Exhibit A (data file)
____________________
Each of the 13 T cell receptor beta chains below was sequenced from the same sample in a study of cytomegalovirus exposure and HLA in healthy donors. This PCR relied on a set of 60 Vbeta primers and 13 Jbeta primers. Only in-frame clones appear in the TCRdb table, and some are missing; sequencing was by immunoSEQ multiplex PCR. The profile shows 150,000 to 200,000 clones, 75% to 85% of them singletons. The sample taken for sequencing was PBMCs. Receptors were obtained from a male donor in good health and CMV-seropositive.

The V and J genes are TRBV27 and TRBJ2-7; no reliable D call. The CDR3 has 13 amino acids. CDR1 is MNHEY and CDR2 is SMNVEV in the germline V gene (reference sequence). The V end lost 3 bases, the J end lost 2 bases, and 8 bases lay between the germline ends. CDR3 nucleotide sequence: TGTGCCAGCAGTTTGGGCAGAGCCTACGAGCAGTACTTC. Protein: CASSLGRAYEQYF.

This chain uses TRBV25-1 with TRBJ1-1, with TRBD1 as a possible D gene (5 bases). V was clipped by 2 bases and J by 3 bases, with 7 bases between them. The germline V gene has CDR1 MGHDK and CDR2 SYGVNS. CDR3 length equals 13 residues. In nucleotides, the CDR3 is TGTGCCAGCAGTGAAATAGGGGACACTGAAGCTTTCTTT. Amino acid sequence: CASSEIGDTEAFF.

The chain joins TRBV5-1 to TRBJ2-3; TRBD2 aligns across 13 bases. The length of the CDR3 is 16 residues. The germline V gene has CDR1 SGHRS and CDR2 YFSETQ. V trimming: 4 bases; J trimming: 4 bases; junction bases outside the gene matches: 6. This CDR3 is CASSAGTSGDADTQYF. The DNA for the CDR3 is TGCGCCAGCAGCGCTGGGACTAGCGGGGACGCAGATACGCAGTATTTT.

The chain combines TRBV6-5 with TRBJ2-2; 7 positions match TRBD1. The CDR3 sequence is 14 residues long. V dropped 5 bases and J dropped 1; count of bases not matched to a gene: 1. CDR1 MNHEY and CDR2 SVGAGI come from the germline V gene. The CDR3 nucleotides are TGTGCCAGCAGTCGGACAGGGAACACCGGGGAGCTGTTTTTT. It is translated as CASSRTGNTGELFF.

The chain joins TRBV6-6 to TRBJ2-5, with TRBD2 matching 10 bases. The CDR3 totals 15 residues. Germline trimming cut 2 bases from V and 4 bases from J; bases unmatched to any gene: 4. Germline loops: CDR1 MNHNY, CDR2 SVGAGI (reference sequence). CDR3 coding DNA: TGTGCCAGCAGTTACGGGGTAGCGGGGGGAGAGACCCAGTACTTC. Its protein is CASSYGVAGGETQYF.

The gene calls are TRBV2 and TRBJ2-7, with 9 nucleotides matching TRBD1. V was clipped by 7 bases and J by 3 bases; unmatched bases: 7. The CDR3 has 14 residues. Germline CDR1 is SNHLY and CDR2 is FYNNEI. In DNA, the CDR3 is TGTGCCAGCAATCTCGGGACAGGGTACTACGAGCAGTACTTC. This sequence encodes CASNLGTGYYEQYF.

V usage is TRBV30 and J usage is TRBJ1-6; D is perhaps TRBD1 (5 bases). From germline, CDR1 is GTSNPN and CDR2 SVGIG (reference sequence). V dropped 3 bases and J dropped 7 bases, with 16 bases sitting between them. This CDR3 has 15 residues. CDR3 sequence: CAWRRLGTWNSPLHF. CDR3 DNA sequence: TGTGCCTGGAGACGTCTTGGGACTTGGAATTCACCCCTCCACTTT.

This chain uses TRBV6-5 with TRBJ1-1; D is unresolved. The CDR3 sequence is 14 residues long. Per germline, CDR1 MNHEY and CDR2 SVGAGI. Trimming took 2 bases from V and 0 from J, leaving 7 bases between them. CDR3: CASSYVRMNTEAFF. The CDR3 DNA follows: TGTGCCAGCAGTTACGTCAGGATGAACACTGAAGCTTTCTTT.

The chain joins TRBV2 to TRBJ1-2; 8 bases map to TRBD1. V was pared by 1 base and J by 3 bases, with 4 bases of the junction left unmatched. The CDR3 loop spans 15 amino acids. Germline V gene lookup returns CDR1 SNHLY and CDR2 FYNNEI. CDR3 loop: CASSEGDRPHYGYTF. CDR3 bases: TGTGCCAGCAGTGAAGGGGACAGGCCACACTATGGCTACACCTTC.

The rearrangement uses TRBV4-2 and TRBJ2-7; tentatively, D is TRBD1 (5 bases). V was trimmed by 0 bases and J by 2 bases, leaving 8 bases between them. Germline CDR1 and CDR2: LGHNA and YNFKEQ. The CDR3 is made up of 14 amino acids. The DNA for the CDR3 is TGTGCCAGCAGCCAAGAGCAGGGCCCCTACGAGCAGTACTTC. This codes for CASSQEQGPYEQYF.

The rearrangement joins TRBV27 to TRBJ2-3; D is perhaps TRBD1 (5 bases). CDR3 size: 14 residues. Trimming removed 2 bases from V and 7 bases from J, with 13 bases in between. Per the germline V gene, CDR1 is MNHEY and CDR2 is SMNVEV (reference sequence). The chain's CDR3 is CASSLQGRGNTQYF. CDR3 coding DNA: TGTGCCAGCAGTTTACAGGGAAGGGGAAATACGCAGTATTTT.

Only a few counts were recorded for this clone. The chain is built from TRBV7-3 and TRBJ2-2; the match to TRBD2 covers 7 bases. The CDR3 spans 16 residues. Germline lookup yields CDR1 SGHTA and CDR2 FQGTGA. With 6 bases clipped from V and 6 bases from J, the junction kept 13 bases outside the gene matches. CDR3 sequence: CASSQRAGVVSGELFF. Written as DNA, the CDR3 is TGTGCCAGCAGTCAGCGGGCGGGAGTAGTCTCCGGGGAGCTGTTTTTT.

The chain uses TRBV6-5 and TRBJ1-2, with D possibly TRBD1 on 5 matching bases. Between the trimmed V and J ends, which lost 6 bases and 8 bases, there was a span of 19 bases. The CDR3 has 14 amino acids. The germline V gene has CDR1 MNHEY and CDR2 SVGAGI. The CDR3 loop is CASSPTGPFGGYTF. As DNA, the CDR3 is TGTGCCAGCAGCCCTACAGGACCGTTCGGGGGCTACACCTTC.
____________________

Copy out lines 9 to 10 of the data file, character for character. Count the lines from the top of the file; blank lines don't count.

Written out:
This chain uses TRBV6-5 with TRBJ1-1; D is unresolved. The CDR3 sequence is 14 residues long. Per germline, CDR1 MNHEY and CDR2 SVGAGI. Trimming took 2 bases from V and 0 from J, leaving 7 bases between them. CDR3: CASSYVRMNTEAFF. The CDR3 DNA follows: TGTGCCAGCAGTTACGTCAGGATGAACACTGAAGCTTTCTTT.

The chain joins TRBV2 to TRBJ1-2; 8 bases map to TRBD1. V was pared by 1 base and J by 3 bases, with 4 bases of the junction left unmatched. The CDR3 loop spans 15 amino acids. Germline V gene lookup returns CDR1 SNHLY and CDR2 FYNNEI. CDR3 loop: CASSEGDRPHYGYTF. CDR3 bases: TGTGCCAGCAGTGAAGGGGACAGGCCACACTATGGCTACACCTTC.